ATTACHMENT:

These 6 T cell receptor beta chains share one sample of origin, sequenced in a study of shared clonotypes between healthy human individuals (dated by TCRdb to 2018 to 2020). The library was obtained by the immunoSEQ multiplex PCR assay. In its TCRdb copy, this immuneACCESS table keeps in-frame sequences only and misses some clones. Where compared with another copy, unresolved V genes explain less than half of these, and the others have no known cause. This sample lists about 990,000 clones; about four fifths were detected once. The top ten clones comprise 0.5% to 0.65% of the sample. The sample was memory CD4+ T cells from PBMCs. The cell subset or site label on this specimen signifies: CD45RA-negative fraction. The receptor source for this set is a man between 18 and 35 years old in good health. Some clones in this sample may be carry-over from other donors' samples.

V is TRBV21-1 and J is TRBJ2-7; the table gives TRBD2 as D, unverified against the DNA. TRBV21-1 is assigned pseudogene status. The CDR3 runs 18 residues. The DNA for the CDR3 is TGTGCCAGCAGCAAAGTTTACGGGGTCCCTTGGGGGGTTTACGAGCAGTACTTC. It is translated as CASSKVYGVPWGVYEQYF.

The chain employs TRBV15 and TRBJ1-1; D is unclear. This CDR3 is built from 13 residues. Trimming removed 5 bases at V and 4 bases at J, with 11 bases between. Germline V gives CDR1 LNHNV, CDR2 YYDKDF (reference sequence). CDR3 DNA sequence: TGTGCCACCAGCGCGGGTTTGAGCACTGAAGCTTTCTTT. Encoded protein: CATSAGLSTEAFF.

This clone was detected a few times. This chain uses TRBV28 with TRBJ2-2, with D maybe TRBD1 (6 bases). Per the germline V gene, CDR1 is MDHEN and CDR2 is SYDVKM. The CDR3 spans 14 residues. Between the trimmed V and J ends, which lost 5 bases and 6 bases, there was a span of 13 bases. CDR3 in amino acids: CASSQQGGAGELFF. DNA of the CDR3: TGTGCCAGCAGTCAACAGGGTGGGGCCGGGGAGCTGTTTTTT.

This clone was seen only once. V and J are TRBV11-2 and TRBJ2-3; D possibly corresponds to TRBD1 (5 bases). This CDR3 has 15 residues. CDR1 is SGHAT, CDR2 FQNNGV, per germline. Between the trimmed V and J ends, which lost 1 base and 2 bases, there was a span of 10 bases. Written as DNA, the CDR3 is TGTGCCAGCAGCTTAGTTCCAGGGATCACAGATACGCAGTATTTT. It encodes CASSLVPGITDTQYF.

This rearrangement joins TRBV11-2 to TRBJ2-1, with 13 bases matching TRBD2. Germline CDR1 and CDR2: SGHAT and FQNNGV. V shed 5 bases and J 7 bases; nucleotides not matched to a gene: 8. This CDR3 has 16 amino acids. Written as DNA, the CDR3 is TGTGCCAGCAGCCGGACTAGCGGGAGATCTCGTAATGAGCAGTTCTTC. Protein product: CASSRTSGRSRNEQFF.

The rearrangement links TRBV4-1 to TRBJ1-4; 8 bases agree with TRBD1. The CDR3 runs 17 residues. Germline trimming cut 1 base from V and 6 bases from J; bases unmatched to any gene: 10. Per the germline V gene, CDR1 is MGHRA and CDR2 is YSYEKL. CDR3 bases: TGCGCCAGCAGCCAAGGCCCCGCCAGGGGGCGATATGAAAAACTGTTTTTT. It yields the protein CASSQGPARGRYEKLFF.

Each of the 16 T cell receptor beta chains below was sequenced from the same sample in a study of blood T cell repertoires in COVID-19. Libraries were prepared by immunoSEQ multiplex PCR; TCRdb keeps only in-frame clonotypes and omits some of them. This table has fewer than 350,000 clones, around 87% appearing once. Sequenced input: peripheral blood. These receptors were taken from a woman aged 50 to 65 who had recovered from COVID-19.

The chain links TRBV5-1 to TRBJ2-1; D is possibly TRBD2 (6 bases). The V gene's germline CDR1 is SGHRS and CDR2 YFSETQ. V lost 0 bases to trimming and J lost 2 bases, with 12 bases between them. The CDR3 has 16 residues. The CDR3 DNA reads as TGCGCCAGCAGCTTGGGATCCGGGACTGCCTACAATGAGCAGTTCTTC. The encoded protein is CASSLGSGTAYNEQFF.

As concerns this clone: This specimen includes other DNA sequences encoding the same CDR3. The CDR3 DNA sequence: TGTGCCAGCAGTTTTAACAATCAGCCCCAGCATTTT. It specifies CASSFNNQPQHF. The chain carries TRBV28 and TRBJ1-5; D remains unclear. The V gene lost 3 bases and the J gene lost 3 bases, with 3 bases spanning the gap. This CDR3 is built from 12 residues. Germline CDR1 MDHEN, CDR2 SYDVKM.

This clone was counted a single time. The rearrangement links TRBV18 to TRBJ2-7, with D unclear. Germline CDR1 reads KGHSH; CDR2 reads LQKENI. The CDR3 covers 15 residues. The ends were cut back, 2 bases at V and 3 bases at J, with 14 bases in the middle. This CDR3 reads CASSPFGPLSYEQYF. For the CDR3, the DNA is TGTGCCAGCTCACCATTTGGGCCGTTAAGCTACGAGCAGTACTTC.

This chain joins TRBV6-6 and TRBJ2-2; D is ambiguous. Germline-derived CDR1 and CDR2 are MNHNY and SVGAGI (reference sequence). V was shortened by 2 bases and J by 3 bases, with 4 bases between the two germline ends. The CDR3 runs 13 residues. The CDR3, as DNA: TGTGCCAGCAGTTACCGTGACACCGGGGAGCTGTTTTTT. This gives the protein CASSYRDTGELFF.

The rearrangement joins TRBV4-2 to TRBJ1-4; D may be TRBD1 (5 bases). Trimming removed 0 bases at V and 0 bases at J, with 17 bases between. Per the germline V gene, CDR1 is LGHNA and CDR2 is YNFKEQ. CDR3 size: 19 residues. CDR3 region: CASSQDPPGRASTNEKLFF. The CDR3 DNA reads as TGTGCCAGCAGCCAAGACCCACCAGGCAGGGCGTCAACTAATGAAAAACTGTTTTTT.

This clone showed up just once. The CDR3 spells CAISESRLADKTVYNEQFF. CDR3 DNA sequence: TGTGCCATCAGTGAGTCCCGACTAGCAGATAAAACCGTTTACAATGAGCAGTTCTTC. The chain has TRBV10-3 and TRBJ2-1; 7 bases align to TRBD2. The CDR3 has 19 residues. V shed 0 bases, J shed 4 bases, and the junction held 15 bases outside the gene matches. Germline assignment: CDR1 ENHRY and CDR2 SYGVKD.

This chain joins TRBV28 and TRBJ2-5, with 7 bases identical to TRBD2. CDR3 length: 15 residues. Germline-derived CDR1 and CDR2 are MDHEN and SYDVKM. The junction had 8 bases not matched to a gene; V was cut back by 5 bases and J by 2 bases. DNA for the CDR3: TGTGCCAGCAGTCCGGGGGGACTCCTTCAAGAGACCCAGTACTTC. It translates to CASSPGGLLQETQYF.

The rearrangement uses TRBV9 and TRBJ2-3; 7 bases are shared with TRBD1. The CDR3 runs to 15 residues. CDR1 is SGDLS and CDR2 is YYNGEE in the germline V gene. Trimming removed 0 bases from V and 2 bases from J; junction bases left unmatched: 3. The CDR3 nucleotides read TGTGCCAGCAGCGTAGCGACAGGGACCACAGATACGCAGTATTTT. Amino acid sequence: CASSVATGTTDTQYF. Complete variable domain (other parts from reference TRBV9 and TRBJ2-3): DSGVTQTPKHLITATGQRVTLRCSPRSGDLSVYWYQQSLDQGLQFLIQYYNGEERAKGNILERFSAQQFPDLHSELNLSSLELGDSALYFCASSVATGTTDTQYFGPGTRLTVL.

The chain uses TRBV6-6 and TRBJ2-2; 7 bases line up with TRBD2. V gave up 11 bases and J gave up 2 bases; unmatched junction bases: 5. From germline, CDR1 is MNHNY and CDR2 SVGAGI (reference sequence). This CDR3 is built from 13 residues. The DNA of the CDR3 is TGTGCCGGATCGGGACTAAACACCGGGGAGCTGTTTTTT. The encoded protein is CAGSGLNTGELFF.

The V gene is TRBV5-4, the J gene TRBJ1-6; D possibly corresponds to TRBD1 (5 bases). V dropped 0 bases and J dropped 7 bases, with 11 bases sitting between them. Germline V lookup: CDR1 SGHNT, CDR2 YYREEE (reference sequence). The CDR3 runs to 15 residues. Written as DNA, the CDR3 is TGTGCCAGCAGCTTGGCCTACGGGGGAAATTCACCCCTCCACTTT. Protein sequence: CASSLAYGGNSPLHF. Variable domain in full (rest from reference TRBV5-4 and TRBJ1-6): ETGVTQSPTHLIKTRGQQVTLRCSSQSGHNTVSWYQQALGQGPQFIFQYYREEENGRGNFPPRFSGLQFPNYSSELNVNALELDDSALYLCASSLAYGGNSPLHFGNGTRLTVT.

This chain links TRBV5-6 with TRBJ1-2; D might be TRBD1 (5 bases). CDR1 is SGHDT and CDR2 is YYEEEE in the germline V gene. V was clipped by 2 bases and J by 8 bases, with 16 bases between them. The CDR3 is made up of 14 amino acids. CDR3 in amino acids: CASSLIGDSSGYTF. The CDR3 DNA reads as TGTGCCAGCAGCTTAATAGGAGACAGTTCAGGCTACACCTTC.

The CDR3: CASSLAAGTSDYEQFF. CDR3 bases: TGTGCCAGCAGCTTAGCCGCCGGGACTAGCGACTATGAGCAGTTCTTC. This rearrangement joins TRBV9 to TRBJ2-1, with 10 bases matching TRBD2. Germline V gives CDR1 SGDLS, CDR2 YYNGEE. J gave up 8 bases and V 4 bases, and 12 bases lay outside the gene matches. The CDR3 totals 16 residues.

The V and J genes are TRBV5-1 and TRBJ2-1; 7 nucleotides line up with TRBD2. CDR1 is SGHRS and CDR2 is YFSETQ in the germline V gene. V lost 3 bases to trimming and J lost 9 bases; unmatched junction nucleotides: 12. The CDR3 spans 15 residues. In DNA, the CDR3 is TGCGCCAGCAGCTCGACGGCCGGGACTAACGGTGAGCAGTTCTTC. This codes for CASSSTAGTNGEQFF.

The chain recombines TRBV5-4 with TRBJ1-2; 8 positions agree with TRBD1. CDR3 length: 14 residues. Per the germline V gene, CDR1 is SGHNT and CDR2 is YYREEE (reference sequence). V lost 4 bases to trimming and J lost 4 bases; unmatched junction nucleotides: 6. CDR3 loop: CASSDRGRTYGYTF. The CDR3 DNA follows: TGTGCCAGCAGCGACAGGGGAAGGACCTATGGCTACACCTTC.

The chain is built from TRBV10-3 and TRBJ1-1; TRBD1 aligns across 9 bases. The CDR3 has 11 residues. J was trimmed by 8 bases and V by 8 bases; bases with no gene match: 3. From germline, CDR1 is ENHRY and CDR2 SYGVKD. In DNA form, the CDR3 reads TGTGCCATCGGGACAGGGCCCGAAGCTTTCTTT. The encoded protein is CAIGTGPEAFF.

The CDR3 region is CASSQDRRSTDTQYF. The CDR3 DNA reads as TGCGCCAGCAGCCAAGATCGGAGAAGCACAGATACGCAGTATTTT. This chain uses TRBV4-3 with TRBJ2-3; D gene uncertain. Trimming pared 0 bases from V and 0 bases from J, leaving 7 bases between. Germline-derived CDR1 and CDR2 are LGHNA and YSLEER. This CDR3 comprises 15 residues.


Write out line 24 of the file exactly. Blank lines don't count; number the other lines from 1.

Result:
The CDR3 region is CASSQDRRSTDTQYF. The CDR3 DNA reads as TGCGCCAGCAGCCAAGATCGGAGAAGCACAGATACGCAGTATTTT. This chain uses TRBV4-3 with TRBJ2-3; D gene uncertain. Trimming pared 0 bases from V and 0 bases from J, leaving 7 bases between. Germline-derived CDR1 and CDR2 are LGHNA and YSLEER. This CDR3 comprises 15 residues.